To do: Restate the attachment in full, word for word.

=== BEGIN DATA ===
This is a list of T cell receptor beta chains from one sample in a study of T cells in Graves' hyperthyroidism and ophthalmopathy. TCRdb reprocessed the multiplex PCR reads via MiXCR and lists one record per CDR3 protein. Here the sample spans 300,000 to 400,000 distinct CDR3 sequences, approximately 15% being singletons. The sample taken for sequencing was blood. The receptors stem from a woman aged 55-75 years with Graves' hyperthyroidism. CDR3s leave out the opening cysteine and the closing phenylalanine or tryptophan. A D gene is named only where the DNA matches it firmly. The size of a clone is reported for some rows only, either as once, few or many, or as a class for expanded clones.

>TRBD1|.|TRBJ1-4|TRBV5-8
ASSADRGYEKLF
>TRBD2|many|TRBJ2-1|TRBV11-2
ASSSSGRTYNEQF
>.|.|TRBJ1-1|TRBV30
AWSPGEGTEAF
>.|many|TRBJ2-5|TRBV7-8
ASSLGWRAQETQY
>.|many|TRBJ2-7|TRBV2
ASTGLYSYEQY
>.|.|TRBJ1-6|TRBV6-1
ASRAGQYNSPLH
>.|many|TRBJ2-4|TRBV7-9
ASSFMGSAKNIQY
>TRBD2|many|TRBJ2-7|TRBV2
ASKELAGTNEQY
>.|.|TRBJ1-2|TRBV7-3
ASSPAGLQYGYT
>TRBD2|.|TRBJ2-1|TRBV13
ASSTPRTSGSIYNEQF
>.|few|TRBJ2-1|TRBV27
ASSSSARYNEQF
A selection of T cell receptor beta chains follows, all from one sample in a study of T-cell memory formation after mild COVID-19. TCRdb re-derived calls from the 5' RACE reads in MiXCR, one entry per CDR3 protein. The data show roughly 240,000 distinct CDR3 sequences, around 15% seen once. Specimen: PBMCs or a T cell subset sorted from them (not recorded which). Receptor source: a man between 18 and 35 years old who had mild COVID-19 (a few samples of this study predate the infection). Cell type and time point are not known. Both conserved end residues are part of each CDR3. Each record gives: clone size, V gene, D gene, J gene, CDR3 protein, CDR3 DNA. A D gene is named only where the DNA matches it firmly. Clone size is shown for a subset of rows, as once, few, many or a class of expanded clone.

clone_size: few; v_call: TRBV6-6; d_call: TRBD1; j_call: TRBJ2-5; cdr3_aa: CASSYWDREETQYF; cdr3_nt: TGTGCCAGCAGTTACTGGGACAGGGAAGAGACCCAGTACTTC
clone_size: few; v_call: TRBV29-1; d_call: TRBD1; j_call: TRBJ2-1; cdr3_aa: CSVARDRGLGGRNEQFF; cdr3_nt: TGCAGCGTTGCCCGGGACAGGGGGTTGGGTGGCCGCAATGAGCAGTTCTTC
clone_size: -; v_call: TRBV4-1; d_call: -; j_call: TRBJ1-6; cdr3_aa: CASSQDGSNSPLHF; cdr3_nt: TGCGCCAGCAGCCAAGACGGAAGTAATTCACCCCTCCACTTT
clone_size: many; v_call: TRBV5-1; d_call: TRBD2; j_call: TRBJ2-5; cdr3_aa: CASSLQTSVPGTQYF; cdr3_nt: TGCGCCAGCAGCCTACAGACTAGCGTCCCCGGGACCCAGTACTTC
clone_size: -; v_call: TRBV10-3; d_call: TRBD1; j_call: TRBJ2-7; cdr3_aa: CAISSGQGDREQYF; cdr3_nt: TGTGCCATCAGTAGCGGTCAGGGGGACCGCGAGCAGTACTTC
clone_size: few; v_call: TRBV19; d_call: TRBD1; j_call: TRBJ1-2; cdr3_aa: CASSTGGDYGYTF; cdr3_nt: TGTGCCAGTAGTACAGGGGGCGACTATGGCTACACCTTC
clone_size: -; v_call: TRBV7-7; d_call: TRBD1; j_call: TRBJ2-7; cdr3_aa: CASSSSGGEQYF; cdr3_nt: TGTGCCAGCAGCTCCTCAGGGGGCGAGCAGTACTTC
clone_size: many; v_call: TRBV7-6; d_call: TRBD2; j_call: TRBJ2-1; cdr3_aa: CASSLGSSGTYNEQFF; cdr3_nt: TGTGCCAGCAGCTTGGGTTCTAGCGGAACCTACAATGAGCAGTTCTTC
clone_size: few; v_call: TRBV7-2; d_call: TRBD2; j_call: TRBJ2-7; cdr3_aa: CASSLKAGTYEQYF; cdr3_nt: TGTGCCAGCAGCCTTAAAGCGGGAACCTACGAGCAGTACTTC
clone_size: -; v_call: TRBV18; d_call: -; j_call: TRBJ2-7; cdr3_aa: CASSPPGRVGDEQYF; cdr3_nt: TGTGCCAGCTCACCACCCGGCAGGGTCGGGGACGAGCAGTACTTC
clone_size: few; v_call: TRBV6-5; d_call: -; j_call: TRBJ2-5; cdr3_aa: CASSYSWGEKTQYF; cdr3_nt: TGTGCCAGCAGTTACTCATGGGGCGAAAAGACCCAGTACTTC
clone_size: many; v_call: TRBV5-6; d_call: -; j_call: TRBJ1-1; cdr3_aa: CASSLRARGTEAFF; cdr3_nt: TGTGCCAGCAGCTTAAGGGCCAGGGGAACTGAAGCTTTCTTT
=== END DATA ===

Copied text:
This is a list of T cell receptor beta chains from one sample in a study of T cells in Graves' hyperthyroidism and ophthalmopathy. TCRdb reprocessed the multiplex PCR reads via MiXCR and lists one record per CDR3 protein. Here the sample spans 300,000 to 400,000 distinct CDR3 sequences, approximately 15% being singletons. The sample taken for sequencing was blood. The receptors stem from a woman aged 55-75 years with Graves' hyperthyroidism. CDR3s leave out the opening cysteine and the closing phenylalanine or tryptophan. A D gene is named only where the DNA matches it firmly. The size of a clone is reported for some rows only, either as once, few or many, or as a class for expanded clones.

>TRBD1|.|TRBJ1-4|TRBV5-8
ASSADRGYEKLF
>TRBD2|many|TRBJ2-1|TRBV11-2
ASSSSGRTYNEQF
>.|.|TRBJ1-1|TRBV30
AWSPGEGTEAF
>.|many|TRBJ2-5|TRBV7-8
ASSLGWRAQETQY
>.|many|TRBJ2-7|TRBV2
ASTGLYSYEQY
>.|.|TRBJ1-6|TRBV6-1
ASRAGQYNSPLH
>.|many|TRBJ2-4|TRBV7-9
ASSFMGSAKNIQY
>TRBD2|many|TRBJ2-7|TRBV2
ASKELAGTNEQY
>.|.|TRBJ1-2|TRBV7-3
ASSPAGLQYGYT
>TRBD2|.|TRBJ2-1|TRBV13
ASSTPRTSGSIYNEQF
>.|few|TRBJ2-1|TRBV27
ASSSSARYNEQF
A selection of T cell receptor beta chains follows, all from one sample in a study of T-cell memory formation after mild COVID-19. TCRdb re-derived calls from the 5' RACE reads in MiXCR, one entry per CDR3 protein. The data show roughly 240,000 distinct CDR3 sequences, around 15% seen once. Specimen: PBMCs or a T cell subset sorted from them (not recorded which). Receptor source: a man between 18 and 35 years old who had mild COVID-19 (a few samples of this study predate the infection). Cell type and time point are not known. Both conserved end residues are part of each CDR3. Each record gives: clone size, V gene, D gene, J gene, CDR3 protein, CDR3 DNA. A D gene is named only where the DNA matches it firmly. Clone size is shown for a subset of rows, as once, few, many or a class of expanded clone.

clone_size: few; v_call: TRBV6-6; d_call: TRBD1; j_call: TRBJ2-5; cdr3_aa: CASSYWDREETQYF; cdr3_nt: TGTGCCAGCAGTTACTGGGACAGGGAAGAGACCCAGTACTTC
clone_size: few; v_call: TRBV29-1; d_call: TRBD1; j_call: TRBJ2-1; cdr3_aa: CSVARDRGLGGRNEQFF; cdr3_nt: TGCAGCGTTGCCCGGGACAGGGGGTTGGGTGGCCGCAATGAGCAGTTCTTC
clone_size: -; v_call: TRBV4-1; d_call: -; j_call: TRBJ1-6; cdr3_aa: CASSQDGSNSPLHF; cdr3_nt: TGCGCCAGCAGCCAAGACGGAAGTAATTCACCCCTCCACTTT
clone_size: many; v_call: TRBV5-1; d_call: TRBD2; j_call: TRBJ2-5; cdr3_aa: CASSLQTSVPGTQYF; cdr3_nt: TGCGCCAGCAGCCTACAGACTAGCGTCCCCGGGACCCAGTACTTC
clone_size: -; v_call: TRBV10-3; d_call: TRBD1; j_call: TRBJ2-7; cdr3_aa: CAISSGQGDREQYF; cdr3_nt: TGTGCCATCAGTAGCGGTCAGGGGGACCGCGAGCAGTACTTC
clone_size: few; v_call: TRBV19; d_call: TRBD1; j_call: TRBJ1-2; cdr3_aa: CASSTGGDYGYTF; cdr3_nt: TGTGCCAGTAGTACAGGGGGCGACTATGGCTACACCTTC
clone_size: -; v_call: TRBV7-7; d_call: TRBD1; j_call: TRBJ2-7; cdr3_aa: CASSSSGGEQYF; cdr3_nt: TGTGCCAGCAGCTCCTCAGGGGGCGAGCAGTACTTC
clone_size: many; v_call: TRBV7-6; d_call: TRBD2; j_call: TRBJ2-1; cdr3_aa: CASSLGSSGTYNEQFF; cdr3_nt: TGTGCCAGCAGCTTGGGTTCTAGCGGAACCTACAATGAGCAGTTCTTC
clone_size: few; v_call: TRBV7-2; d_call: TRBD2; j_call: TRBJ2-7; cdr3_aa: CASSLKAGTYEQYF; cdr3_nt: TGTGCCAGCAGCCTTAAAGCGGGAACCTACGAGCAGTACTTC
clone_size: -; v_call: TRBV18; d_call: -; j_call: TRBJ2-7; cdr3_aa: CASSPPGRVGDEQYF; cdr3_nt: TGTGCCAGCTCACCACCCGGCAGGGTCGGGGACGAGCAGTACTTC
clone_size: few; v_call: TRBV6-5; d_call: -; j_call: TRBJ2-5; cdr3_aa: CASSYSWGEKTQYF; cdr3_nt: TGTGCCAGCAGTTACTCATGGGGCGAAAAGACCCAGTACTTC
clone_size: many; v_call: TRBV5-6; d_call: -; j_call: TRBJ1-1; cdr3_aa: CASSLRARGTEAFF; cdr3_nt: TGTGCCAGCAGCTTAAGGGCCAGGGGAACTGAAGCTTTCTTT